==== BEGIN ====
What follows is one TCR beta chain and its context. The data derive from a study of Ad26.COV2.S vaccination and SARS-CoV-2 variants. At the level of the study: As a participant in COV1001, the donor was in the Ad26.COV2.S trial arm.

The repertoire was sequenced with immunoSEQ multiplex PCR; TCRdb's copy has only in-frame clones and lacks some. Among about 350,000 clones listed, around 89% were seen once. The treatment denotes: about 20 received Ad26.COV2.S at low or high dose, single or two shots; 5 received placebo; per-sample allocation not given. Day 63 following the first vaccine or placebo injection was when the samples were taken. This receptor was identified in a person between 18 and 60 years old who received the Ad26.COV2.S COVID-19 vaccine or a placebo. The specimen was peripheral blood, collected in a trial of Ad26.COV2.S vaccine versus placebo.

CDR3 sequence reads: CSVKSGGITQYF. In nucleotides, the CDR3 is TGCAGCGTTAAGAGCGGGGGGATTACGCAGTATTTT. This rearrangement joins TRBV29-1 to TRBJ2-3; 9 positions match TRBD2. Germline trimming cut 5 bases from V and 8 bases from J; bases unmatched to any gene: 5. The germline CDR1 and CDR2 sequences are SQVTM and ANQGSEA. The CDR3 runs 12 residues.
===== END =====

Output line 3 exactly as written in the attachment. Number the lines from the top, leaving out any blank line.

CDR3 sequence reads: CSVKSGGITQYF. In nucleotides, the CDR3 is TGCAGCGTTAAGAGCGGGGGGATTACGCAGTATTTT. This rearrangement joins TRBV29-1 to TRBJ2-3; 9 positions match TRBD2. Germline trimming cut 5 bases from V and 8 bases from J; bases unmatched to any gene: 5. The germline CDR1 and CDR2 sequences are SQVTM and ANQGSEA. The CDR3 runs 12 residues.